He referring to the investigation of San Bernardino gunman Syed Rizwan Farook, the FBI initially claimed it was unable to crack the code on an iPhone used by Farook.
The Department of Justice asked the courts to force Apple to: A judge granted the motion, but delayed the final decision until he heard arguments from both sides, and on the evening before a court hearing, the authorities announced that they had received help from an outside group. [19659002TheFBI'sattemptstopersuadeAppletodecrypttheiPhonewererejectedwithAppleclaimingthatintrusionintoaniPhonewassafeforeveryonewouldweakenothers
The news that two iPhone decryption methods were widely available to government agencies did not surprise the analysts who saw it as inevitable.
"There is no such thing as unbreakable encryption," said Jack Gold, principal analyst at J. Gold Associates. "The idea is to make it as hard as possible by adding code layers or long keys to decode them, but a determined decoder can crack it if you have enough tools and enough time."
The GrayKey box costs $ 15,000. This model is geofenced to a specific location and requires an Internet connection that allows up to 300 unlocks. There is also a $ 30,000 GrayKey model that can be used independently of the internet connection and offers an unlimited number of device unlocks according to motherboard .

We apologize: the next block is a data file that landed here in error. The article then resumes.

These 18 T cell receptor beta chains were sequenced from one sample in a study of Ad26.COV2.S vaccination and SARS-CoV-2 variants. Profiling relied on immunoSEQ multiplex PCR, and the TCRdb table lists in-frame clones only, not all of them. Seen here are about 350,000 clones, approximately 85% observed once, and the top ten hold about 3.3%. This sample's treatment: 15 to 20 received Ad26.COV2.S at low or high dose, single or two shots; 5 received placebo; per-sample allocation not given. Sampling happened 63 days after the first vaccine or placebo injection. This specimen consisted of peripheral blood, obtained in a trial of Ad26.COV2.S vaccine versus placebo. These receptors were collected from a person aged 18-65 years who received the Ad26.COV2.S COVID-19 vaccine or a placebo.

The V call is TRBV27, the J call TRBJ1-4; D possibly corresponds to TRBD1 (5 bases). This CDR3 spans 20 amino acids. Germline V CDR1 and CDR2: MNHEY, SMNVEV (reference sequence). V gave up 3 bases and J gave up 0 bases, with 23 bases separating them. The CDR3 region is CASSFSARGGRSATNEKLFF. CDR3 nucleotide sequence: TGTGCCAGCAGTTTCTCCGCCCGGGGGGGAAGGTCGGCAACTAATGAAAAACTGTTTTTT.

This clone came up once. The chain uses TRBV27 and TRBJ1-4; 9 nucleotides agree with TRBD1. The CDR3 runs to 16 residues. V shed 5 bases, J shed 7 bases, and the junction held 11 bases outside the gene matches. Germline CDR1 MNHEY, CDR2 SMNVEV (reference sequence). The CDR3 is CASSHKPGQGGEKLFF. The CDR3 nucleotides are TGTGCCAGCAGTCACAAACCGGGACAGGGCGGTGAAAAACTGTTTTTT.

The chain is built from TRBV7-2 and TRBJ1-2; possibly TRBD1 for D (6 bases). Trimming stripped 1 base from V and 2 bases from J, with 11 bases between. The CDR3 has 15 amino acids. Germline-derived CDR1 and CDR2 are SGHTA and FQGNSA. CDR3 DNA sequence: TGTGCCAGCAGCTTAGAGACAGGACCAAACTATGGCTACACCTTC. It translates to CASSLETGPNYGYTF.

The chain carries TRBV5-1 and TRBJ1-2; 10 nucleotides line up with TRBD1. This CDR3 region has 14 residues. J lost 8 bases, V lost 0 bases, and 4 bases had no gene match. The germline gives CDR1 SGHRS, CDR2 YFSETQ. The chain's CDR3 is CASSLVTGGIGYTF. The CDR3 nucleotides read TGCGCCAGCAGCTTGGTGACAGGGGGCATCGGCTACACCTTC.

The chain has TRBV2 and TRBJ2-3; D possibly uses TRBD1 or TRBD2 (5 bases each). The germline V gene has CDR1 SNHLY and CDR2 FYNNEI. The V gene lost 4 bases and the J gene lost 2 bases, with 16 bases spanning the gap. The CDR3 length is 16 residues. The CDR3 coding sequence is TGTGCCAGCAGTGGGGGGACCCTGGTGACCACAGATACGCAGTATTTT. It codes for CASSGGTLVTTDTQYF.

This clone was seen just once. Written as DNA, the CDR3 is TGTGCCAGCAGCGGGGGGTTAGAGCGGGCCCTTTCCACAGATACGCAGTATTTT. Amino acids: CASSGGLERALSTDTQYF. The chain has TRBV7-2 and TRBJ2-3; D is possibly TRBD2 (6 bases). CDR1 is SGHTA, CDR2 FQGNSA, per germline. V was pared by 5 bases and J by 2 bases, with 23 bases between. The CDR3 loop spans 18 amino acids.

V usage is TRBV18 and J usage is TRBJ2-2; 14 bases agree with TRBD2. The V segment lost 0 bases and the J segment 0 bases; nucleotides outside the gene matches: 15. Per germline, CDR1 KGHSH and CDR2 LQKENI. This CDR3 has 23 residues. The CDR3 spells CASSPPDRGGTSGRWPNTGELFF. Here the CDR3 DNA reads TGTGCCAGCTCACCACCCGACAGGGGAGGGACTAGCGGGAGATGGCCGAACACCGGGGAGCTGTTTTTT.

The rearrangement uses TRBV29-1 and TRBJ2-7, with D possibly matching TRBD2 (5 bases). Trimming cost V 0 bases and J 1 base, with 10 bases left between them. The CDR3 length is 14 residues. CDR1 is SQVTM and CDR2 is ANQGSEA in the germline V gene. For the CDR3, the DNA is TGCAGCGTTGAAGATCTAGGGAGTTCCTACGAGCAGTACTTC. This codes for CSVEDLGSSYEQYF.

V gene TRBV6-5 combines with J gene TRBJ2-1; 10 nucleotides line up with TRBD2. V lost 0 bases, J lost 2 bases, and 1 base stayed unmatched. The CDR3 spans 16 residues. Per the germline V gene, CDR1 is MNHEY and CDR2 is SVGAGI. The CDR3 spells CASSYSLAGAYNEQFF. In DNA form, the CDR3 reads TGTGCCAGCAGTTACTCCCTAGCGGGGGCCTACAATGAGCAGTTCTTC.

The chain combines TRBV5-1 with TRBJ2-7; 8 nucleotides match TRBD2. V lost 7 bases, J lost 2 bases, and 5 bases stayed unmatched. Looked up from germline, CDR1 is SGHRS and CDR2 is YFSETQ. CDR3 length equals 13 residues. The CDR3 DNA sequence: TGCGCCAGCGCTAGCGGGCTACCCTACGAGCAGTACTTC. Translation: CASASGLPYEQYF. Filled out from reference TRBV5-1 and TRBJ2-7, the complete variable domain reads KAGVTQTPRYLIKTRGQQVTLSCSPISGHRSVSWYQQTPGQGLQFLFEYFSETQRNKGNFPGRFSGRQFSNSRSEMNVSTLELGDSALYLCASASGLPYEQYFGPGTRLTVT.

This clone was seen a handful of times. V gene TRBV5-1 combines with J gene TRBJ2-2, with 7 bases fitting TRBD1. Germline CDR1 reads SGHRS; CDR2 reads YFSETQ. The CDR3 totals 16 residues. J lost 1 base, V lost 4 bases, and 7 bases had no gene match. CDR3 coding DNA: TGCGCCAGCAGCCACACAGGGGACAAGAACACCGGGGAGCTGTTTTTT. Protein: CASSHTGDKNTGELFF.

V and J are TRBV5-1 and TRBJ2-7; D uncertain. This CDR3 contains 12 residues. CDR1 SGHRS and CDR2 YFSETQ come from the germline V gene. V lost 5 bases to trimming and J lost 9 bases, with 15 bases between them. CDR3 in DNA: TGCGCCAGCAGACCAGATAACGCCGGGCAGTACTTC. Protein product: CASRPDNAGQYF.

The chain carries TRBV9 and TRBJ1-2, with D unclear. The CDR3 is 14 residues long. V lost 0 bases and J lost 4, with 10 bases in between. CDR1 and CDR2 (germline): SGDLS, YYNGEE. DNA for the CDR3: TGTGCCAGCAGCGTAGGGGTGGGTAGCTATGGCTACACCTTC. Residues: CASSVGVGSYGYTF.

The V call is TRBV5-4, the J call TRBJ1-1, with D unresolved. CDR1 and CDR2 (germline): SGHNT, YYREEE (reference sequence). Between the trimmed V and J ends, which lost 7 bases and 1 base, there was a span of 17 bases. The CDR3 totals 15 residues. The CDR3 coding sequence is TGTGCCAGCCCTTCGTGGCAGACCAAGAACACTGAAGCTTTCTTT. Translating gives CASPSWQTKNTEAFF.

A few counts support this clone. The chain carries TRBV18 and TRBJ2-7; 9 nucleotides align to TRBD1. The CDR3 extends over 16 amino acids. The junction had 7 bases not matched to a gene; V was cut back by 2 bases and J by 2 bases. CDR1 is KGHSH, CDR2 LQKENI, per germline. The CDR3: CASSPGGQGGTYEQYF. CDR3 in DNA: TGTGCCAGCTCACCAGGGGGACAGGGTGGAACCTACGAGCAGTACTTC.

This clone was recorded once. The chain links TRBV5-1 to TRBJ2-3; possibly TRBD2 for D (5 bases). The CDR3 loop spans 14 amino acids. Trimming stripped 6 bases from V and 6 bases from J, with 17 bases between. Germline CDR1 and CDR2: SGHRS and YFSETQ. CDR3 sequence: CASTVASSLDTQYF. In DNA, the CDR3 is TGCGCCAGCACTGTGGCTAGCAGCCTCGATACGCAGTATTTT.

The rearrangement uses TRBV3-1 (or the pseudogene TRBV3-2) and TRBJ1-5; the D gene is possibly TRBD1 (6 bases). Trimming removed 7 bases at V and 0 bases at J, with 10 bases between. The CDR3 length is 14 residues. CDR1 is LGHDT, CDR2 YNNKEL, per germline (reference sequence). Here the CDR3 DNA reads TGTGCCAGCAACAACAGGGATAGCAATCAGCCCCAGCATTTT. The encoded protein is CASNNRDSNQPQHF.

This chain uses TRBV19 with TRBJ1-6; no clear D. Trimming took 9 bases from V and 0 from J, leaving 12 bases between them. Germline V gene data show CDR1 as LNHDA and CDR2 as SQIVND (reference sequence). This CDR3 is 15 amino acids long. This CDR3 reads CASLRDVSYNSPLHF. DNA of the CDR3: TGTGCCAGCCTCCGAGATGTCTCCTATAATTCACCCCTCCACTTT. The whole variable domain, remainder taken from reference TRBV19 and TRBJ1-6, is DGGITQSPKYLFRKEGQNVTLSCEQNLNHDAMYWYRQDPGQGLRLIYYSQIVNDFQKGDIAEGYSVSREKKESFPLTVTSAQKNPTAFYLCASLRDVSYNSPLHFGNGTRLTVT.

Conversely, Cellebrite demands $ 5,000 to unlock a single iPhone Malwarebytes
EFF's Cardozo said consumers should not worry too much about iPhone cracking technology, as law enforcement agencies still receive a warrant issued by a court of law have to.
But those who deal with privacy rights should understand this once cracking technology becomes available, it is reasonable to believe that law enforcement agencies will not be the only ones to gain access.
"If you believe the only people are access to GrayKey or Celebrate, then I have a bridge to sell to you," Cardozo said.
Apple's early efforts to restrict access to law enforcement
Apple took steps to further restrict unauthorized access to locked iOS devices As a beta version of iOS 11.3, Apple introduced a feature called USB Restricted Mode.
Security software vendor Elcomsoft discovered the new feature, which was deeply embedded in the beta version of the documentation. The feature was apparently cut out of iOS 11.3 prior to release.
The documentation describes the new feature as a way to "improve security."
"For a locked iOS device to communicate with USB accessories, you need to connect accessories through the Lightning connector to the device when unlocked – or enter your device passcode during connection – at least once a week."
If an iOS device is not unlocked after seven days, the flash port of an iPhone or iPad no longer turns into a load port that blocks data connections at the USB interface level, according to Elcomsoft's description.
"The impact of Cellerbrite and GrayShift on unlocking techniques is not yet in sight," explains Elcomsoft in his blog post.
Just this week, Apple CEO Tim Cook repeated at a conference of European Data Protection Commissioners in Brussels, the company's efforts to protect the privacy of users.